We play racquetball. They have their own court. And then she says, “Stay for dinner,” which I do. She whips up this delicious meal of fried chicken with mashed potatoes and thick country gravy, a Texas treat. Farrah is so sweet to us. Lee’s a heavy drinker, kind of a sad drunk. Their house is handsome, a tasteful blend of western-style accents and fine antiques. There are pictures everywhere, mostly personal photographs. Years later, an earthquake will destroy the place, and the cacophony of glass breaking, which frightened everyone, will turn out not to have been the windows but hundreds of photographs emerging from hundreds of frames. Lee takes me on a tour of the house. He shows me his closet. It’s a room you can walk into, deep and wide. He must have seventy-five pairs of boots. Where does Farrah keep her stuff? I ask myself. We walk down the hall and he opens a door to a room you can barely turn around in. Farrah’s clothing is piled in there. Some months later, Tatum and I will make the switch. Farrah’s duds get the grand space. Lee’s we move to his den.
I had gone to their home for dinner that first night, but the next night I was supposed to travel to Las Vegas for a boxing match. I have a friend, Andy “the Hawk” Price, who was fighting Sugar Ray Leonard. I’m a fight fan as well as an ex–amateur boxer. And Farrah says, in this lilting, ever-so-slight Texas drawl, “Well, isn’t that fight on TV?”
I say, “Yes, it is.”
And she says, “Why don’t you see it here? You can play racquetball and watch it with us.”
“Hm,” I think, “hm . . .okay.” I’ve just come back from Canada. I don’t really need to get on another plane, so I return a second night. She greets me at the door with this winsome smile and says, “Aren’t you glad you didn’t go?” And that night there’s drinking. She doesn’t drink but he does. I drink a little. I’m watching them, and after dinner they start to talk about their relationship. I’m sort of encouraging them, saying things like “You’re a wonderful couple.” He’s a man of few words, a monosyllabic cowboy type. He’s not naturally funny, so his attempts at humor are the comic equivalent of cauliflower. Farrah is more natural, open, and she doesn’t have any compunction talking about their problems. She says when they were staying in Nevada, he had a boat on Lake Mead. He was a TV star at this point, not the Six Million Dollar Man, but he was in a successful Western series with Barbara Stanwyck and Linda Evans called The Big Valley. It ran three or four seasons. This was before Farrah’s fame from Charlie’s Angels and the poster that had made her the fantasy of every teenage boy in America. Lee would call her from a bar near the hotel and say, “Get undressed, I’m coming home.”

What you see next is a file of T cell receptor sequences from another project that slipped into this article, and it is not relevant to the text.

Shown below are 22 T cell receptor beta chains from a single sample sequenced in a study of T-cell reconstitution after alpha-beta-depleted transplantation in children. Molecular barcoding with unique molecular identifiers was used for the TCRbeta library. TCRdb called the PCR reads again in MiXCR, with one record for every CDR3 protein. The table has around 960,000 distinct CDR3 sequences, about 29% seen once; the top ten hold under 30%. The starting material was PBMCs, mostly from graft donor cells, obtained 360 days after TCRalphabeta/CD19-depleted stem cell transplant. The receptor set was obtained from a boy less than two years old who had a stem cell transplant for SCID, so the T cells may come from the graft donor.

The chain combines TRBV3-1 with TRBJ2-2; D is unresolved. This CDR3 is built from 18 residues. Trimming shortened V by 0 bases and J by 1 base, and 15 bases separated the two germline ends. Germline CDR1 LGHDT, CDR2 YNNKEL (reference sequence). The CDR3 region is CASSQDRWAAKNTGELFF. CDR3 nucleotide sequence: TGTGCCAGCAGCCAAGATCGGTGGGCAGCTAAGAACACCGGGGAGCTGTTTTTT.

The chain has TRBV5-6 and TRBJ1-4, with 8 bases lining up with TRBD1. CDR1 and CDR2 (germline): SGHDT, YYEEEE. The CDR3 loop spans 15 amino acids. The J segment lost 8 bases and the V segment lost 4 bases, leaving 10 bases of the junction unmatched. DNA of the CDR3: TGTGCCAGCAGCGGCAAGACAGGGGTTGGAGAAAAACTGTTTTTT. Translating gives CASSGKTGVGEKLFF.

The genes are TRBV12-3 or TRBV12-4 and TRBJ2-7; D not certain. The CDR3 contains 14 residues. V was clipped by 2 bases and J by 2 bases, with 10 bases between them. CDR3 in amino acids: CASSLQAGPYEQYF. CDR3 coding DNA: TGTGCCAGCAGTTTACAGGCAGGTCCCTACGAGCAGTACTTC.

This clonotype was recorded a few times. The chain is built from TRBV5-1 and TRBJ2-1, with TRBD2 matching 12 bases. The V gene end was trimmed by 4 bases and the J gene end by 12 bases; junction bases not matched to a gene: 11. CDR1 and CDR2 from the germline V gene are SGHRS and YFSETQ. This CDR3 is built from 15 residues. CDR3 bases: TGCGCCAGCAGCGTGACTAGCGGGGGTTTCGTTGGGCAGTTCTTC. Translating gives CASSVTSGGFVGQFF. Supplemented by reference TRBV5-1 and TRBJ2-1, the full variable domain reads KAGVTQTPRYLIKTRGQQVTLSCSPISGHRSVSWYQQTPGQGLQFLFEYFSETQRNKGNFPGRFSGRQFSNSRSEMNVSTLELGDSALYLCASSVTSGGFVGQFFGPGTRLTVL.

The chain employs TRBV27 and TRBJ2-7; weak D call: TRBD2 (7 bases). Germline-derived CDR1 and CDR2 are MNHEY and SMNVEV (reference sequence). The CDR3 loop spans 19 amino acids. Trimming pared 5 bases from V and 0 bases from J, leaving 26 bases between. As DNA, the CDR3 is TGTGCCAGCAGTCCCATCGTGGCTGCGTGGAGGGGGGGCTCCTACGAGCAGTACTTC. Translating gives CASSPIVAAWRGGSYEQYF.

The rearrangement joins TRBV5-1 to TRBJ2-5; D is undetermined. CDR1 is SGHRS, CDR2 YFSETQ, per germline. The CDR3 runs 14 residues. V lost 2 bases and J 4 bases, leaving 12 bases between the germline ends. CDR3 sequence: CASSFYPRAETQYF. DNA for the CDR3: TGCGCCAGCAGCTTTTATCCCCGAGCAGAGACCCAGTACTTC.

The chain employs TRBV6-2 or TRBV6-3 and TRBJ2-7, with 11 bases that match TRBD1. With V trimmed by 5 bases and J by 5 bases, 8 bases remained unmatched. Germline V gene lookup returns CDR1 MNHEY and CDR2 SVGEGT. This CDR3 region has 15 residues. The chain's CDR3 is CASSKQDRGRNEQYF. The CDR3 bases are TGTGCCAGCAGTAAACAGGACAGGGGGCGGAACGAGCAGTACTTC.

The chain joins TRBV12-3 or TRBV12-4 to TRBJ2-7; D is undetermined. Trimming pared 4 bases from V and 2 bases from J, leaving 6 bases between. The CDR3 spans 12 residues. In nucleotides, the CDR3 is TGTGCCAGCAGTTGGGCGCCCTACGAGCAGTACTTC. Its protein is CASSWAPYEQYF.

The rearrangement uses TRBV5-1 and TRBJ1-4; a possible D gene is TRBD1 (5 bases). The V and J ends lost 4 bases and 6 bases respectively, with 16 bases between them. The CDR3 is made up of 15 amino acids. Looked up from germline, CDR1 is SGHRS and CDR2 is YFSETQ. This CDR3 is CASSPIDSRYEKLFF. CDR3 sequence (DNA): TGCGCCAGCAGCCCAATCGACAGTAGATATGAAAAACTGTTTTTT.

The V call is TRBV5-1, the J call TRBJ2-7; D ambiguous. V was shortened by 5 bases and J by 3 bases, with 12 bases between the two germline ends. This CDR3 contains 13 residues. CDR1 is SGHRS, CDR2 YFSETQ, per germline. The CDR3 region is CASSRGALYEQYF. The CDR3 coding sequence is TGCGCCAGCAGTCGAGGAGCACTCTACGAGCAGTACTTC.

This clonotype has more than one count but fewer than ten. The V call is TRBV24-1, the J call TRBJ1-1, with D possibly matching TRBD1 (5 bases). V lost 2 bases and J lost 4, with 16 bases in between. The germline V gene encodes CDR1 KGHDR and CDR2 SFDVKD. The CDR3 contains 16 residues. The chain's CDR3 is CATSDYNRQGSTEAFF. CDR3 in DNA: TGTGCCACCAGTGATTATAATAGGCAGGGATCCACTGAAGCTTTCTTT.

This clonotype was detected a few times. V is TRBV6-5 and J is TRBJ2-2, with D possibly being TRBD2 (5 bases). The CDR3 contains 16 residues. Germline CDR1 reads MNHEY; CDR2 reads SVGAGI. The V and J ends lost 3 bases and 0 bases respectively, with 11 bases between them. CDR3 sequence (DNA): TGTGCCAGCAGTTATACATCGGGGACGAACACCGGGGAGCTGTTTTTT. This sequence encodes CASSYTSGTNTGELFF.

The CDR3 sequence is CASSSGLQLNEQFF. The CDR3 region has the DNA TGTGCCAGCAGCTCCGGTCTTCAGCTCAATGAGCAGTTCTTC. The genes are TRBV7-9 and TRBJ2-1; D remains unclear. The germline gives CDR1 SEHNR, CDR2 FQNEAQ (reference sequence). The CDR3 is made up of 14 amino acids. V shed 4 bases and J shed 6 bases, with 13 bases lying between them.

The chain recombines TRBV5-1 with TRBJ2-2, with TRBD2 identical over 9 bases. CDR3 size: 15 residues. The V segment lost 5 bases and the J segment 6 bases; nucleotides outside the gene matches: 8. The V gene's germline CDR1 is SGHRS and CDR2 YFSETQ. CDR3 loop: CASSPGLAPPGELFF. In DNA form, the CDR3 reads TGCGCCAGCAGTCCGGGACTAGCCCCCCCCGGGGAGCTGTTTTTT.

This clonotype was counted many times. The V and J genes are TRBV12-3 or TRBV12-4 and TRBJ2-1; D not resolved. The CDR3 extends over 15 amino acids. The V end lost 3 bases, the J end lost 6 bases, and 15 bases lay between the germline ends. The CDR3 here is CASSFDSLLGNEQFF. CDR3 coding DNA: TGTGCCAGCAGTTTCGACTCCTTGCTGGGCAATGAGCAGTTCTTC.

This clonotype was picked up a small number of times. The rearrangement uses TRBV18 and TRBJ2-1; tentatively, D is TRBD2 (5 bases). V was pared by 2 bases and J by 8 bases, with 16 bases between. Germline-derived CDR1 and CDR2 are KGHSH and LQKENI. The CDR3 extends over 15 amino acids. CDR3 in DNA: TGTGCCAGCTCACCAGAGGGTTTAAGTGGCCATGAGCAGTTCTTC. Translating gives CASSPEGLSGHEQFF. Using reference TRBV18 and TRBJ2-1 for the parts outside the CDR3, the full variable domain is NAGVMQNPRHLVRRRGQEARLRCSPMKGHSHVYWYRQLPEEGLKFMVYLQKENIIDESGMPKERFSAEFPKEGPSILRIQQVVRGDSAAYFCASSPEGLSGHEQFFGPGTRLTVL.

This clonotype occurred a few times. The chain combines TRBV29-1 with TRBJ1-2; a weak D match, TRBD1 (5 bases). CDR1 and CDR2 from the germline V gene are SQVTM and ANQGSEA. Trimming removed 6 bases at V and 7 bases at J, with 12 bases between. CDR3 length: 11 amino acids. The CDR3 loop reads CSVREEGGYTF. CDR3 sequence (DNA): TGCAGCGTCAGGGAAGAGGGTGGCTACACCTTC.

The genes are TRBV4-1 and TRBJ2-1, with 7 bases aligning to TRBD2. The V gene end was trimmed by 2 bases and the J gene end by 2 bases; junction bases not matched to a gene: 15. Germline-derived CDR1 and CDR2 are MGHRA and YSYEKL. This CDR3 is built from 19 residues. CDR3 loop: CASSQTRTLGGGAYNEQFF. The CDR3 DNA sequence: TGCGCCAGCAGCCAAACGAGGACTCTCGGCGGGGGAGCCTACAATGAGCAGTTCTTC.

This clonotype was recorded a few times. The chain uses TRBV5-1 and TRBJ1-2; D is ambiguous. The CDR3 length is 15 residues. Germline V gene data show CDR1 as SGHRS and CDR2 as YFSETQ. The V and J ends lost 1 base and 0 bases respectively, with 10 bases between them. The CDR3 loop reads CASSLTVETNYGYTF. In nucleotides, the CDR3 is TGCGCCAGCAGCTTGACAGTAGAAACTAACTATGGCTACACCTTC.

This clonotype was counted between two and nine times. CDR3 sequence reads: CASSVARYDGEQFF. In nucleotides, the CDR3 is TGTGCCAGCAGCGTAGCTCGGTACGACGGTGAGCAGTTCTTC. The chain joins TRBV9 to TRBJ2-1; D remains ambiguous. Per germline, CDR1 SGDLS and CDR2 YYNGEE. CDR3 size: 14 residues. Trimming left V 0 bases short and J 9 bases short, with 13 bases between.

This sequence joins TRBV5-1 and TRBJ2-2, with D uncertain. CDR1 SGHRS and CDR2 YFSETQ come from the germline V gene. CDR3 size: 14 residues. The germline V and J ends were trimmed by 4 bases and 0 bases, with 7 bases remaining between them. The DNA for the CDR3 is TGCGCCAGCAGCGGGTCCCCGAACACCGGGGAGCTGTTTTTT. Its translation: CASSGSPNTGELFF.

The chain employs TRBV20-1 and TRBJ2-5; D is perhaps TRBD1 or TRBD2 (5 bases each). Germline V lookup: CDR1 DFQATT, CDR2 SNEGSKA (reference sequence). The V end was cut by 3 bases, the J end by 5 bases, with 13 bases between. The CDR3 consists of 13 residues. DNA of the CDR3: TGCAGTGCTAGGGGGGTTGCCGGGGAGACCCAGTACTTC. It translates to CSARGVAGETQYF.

“So I’d get undressed,” she tells me. “I’d wait for him, and wait for him. He wouldn’t arrive so eventually I’d get dressed again.” She says this more in resignation than bitterness.
“That’s the kind of man I am,” he responds. “You knew that when you met me.”
I can see that the marriage is not the happy mating it once was. If reality shows had existed back then, this relationship would have been perfect fodder. The one I’ve agreed to do now with my prodigal daughter, Tatum, is alarmingly fraught. But that’s all in the future. Back in the fall of 1979, I’ve just met the woman who will become the love of my life and I shouldn’t be put off by that kiss I just saw Lee give her at the front door. I don’t say anything. I just listen and then I go to my home in town, only a few blocks away. Two days later, I’m at my house in Malibu, and Lee pops over for a visit. We walk on the beach for a bit, and then he says, “Let’s go see Farrah.”